July 16, 2009
We finally decided that we wanted to take the Flamsbana train up to Myrdal and ride our bikes back down. We did our coffee walk to the train station and were absolutely shocked at the scene before us. As opposed to last night when all was quiet, this morning there were thousands of people (mostly off the Crown Princess cruise ship, population 3,000), all waiting to buy tickets for the train. Unable to get any information inside the station, we went outside and found a helpful train employee who explained that yes, the line was long, but there were always tickets reserved for one-way passengers and that we should be able to get on the 12:20 train that we wanted to take.
Not wanting to wait in that horrendous line any longer than necessary, we returned to the truck, had breakfast and then Kim returned to buy the train tickets and Don got the bicycles ready. There was still a long line, but after an hours wait, Kim finally returned, tickets in hand.
We then made our way back to the station, got our bikes loaded on the train and got in line with everyone else. Finally the train was ready and we set off. The views from the train were spectacular, even stopping at one point over a waterfall where everyone could get out to take photos.
We finally arrived at the top (where, of course, it was raining) and unloaded the bicycles. Since it was raining, we decided to eat some of our picnic lunch and see if it let up. It did, so we set out. We really didn't know what to expect, but the extreme steepness and rocky trail at the beginning, kind of threw us for a loop. The first three kilometers (or so) we alternated between riding and walking the bikes over extremely rough terrain. This part of the trail follows the old road, the Navvies Road, built to supply the workers who were building the train line. We finally reached the easier trail and even though it was still steep, we could continuously ride. And the scenery was spectacular. Waterfalls, rivers, mountains, you name it, we saw it all. After a train ride of one hour, it took us about three hours to get back down, but it was a wonderful, exhausting day.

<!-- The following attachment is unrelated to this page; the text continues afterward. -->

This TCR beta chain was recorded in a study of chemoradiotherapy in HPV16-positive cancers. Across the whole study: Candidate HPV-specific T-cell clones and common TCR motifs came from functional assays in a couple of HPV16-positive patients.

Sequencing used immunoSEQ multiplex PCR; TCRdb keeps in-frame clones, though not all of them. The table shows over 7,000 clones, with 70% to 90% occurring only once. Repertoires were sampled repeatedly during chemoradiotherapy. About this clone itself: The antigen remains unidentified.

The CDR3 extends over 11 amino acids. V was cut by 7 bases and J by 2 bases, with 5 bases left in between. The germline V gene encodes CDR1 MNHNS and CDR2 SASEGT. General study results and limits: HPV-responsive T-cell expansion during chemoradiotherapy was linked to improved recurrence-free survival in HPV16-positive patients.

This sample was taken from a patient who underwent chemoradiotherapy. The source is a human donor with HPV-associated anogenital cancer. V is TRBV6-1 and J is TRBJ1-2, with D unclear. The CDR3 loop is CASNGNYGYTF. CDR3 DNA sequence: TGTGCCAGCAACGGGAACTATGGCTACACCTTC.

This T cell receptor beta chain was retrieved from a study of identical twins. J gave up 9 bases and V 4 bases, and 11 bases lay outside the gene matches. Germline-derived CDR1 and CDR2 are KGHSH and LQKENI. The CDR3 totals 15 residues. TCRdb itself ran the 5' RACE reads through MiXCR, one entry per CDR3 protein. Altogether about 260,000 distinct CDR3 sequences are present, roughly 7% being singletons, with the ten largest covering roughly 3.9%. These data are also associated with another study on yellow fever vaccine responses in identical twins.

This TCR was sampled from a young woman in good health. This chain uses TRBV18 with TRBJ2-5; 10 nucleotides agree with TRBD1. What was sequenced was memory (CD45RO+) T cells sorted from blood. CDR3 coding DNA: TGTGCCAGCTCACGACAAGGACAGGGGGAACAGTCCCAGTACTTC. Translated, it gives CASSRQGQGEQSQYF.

July 17, 2009
|We left Flam rather late today, since we were in no hurry and actually saw the sun come out from behind the clouds, yeah! The sun stayed out all day and the views from our drive were beautiful. Within a short distance, the highway plunged into the mountain and we were traveling through the longest road tunnel in the world, 24.6 km (15.25 miles)! The tunnel is so long that there are pull outs every 6 kilometers. Here's a view from inside of the tunnel.|
At the end of tunnel we detoured back towards Oslo so that we could visit one of the best preserved stave churches in the country - Borgund stave church. Its exterior is covered by shingles and the roof line is decorated with ends in the shape of dragons as well as crosses. It was stunning.
Late in the afternoon we turned off on a side road and headed toward the Nigardsbreen Glacier. We traveled for about thirty miles along a glacial melt river which was the color of milky turquoise. It was gorgeous. We arrived at the glacier visitor center around 5:00, and the view was spectacular and since it was still sunny, we decided to take advantage and ride our bicycles up to the glacier (and bypassing the car toll on the road). We rode - uphill - the five kilometers to the glacier and hung out for a while enjoying the view. This glacier is another receding one, having moved back 50% of the length of the lake in front of it. We also made a quick stop at a self-service, honor pay strawberry stand where we bought a box of fabulous, freshly picked berries.
Soon it was time to head back and we returned to a campground from which we still had a great view of the glacier.